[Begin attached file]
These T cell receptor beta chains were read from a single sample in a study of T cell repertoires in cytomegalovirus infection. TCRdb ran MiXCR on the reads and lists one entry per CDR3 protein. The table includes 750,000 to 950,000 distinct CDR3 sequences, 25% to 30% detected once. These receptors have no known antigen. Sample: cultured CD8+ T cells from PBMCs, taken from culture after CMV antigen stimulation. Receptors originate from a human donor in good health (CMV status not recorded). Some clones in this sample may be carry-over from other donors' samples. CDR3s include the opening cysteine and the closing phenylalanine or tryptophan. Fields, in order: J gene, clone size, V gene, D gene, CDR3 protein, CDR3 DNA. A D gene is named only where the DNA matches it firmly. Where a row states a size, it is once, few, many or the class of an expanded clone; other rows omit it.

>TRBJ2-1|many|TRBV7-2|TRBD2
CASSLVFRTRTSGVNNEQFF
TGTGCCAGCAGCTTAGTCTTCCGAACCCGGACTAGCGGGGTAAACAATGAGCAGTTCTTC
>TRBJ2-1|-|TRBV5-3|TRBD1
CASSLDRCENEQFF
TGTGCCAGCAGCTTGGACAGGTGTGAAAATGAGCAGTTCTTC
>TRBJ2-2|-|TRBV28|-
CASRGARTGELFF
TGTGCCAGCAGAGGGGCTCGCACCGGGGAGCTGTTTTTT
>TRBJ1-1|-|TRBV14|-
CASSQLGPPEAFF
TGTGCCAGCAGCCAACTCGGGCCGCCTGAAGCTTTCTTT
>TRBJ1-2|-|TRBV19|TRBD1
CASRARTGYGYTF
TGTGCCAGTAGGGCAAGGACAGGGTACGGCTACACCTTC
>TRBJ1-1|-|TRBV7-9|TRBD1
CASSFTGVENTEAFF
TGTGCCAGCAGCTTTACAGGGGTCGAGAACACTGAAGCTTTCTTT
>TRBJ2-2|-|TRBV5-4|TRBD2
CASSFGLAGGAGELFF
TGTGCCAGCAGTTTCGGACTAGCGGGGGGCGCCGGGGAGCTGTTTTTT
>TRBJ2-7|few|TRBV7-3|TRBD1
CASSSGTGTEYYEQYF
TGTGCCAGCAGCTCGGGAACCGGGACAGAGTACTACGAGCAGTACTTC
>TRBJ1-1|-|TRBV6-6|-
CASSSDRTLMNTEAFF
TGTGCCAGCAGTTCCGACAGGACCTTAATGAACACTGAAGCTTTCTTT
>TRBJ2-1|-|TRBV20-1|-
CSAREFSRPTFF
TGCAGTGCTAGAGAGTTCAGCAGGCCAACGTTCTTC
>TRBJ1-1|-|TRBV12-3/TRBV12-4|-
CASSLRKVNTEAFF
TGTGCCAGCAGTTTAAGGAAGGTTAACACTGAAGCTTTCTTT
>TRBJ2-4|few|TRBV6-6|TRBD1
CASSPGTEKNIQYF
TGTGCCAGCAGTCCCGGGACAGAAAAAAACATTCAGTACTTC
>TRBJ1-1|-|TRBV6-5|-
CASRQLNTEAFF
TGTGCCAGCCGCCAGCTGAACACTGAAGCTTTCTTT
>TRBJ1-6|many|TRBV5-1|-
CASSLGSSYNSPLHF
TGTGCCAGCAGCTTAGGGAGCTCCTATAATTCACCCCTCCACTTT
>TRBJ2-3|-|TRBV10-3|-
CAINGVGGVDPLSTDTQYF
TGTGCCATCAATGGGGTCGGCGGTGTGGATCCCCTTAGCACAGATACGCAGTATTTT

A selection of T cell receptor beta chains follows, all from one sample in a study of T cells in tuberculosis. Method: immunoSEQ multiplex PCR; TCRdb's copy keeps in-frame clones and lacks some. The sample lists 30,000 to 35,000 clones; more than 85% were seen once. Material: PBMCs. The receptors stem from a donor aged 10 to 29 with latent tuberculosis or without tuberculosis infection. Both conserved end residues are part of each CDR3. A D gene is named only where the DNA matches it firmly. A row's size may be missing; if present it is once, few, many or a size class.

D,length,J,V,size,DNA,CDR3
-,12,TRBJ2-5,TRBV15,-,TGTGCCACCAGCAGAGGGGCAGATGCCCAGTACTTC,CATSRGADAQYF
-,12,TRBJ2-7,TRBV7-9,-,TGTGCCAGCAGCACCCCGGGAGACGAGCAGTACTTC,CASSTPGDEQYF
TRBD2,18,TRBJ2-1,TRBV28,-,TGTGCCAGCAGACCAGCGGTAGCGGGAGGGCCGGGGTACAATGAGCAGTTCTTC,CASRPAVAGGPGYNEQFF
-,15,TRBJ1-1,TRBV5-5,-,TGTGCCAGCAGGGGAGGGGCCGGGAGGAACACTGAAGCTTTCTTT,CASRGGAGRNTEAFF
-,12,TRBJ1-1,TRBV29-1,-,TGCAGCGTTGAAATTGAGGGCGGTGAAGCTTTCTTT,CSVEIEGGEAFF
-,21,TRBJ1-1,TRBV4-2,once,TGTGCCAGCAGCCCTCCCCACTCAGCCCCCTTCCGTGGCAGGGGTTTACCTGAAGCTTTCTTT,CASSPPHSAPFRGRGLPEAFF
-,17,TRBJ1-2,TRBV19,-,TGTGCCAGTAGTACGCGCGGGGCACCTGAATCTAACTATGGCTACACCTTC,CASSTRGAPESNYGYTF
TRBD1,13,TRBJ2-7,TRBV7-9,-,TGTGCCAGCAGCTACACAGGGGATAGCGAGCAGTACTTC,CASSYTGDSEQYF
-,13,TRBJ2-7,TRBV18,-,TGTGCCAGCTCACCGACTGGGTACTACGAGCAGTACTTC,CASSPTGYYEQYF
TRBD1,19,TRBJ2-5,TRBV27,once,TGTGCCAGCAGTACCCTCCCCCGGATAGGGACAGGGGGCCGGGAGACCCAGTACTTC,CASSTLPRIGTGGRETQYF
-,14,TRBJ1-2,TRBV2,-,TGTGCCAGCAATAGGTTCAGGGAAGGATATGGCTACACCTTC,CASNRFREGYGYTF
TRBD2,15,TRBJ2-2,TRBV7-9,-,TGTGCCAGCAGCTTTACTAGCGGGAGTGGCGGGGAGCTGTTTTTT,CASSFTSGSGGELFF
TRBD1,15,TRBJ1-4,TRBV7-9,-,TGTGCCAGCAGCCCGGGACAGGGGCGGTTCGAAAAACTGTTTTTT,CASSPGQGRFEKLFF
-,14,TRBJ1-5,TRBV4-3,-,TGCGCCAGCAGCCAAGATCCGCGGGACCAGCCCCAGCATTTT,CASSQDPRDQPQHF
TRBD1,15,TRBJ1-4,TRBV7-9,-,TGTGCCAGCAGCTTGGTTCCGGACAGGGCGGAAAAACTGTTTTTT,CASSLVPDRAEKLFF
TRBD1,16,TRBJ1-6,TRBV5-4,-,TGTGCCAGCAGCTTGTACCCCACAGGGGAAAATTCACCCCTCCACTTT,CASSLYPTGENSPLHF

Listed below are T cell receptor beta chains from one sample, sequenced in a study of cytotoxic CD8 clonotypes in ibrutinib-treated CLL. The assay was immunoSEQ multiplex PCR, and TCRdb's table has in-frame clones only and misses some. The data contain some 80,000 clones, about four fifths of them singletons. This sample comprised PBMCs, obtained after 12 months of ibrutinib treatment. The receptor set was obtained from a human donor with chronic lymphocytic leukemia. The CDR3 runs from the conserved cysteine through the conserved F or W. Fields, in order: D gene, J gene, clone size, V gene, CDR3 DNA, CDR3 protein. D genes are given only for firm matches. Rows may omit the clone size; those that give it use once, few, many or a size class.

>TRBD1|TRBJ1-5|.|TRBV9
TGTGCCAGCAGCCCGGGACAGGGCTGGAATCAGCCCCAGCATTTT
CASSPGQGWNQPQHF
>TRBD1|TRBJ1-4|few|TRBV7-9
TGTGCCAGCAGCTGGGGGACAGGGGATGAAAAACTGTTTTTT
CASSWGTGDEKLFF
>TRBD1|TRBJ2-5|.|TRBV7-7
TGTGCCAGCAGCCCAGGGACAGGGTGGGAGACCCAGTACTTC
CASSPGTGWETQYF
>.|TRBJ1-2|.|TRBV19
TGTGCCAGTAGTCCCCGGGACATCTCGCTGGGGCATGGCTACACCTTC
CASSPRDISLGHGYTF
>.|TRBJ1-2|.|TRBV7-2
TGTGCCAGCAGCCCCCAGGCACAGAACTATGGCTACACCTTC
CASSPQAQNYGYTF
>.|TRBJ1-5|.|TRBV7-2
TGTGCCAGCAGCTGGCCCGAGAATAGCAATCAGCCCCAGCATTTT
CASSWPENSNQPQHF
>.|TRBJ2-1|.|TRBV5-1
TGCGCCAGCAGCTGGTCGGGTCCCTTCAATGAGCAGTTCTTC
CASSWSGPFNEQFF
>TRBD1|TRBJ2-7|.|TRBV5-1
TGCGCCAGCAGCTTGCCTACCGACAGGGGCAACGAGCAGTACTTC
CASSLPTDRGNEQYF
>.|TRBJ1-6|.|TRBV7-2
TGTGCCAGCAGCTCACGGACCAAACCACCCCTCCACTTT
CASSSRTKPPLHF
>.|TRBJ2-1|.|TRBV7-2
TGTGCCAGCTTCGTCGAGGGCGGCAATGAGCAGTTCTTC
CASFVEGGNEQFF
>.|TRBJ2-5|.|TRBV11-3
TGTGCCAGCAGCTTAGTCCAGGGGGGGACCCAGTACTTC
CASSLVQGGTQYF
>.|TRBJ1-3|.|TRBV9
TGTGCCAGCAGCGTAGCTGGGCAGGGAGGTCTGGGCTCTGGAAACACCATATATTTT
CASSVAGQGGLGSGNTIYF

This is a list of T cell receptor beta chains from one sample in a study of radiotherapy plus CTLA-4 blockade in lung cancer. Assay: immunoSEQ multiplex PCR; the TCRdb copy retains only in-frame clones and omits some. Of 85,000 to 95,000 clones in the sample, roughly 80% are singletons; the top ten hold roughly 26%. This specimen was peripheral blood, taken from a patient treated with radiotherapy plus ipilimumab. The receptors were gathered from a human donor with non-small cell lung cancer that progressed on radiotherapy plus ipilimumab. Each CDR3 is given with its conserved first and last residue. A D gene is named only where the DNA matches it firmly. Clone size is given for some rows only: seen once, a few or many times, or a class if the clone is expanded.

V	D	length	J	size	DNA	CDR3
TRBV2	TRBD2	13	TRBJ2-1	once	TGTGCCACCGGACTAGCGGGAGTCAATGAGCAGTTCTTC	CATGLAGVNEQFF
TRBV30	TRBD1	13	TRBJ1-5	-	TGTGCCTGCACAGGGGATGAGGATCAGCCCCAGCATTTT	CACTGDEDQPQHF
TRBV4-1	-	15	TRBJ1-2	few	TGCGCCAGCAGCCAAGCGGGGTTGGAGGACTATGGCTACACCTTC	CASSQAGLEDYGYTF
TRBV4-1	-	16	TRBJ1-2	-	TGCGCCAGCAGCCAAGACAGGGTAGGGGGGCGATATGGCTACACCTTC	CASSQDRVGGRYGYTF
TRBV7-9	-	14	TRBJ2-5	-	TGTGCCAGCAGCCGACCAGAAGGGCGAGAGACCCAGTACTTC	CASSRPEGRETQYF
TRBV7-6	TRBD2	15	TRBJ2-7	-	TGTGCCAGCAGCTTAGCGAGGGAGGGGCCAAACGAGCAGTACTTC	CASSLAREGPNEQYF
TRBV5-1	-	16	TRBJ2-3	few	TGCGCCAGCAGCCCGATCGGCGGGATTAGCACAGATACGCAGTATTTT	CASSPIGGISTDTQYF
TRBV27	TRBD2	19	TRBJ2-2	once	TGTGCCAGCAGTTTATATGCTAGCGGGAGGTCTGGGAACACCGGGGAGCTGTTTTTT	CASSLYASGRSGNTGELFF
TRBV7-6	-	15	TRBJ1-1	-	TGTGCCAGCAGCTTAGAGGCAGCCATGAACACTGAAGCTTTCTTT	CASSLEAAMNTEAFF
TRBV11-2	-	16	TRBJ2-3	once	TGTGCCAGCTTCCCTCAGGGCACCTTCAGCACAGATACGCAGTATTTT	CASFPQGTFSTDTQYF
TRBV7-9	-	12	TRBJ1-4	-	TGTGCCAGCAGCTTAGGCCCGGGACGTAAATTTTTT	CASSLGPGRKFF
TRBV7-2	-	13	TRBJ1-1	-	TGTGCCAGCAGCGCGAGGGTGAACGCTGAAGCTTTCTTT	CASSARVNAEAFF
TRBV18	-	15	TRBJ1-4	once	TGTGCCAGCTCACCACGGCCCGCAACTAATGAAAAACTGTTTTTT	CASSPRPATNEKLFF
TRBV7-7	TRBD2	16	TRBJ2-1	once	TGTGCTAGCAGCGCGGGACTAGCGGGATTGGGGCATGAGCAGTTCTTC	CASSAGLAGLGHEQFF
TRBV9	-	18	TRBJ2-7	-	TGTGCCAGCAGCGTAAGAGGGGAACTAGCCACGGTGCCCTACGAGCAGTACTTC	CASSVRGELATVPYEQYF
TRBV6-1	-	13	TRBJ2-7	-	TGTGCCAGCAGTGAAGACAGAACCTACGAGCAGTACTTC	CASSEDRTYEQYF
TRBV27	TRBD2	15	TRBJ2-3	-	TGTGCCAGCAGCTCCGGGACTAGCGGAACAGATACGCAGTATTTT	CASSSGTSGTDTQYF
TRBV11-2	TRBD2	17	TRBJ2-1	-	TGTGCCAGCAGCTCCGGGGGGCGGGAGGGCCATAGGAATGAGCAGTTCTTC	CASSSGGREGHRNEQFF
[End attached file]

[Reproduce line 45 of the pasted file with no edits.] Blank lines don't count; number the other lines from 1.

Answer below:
CAINGVGGVDPLSTDTQYF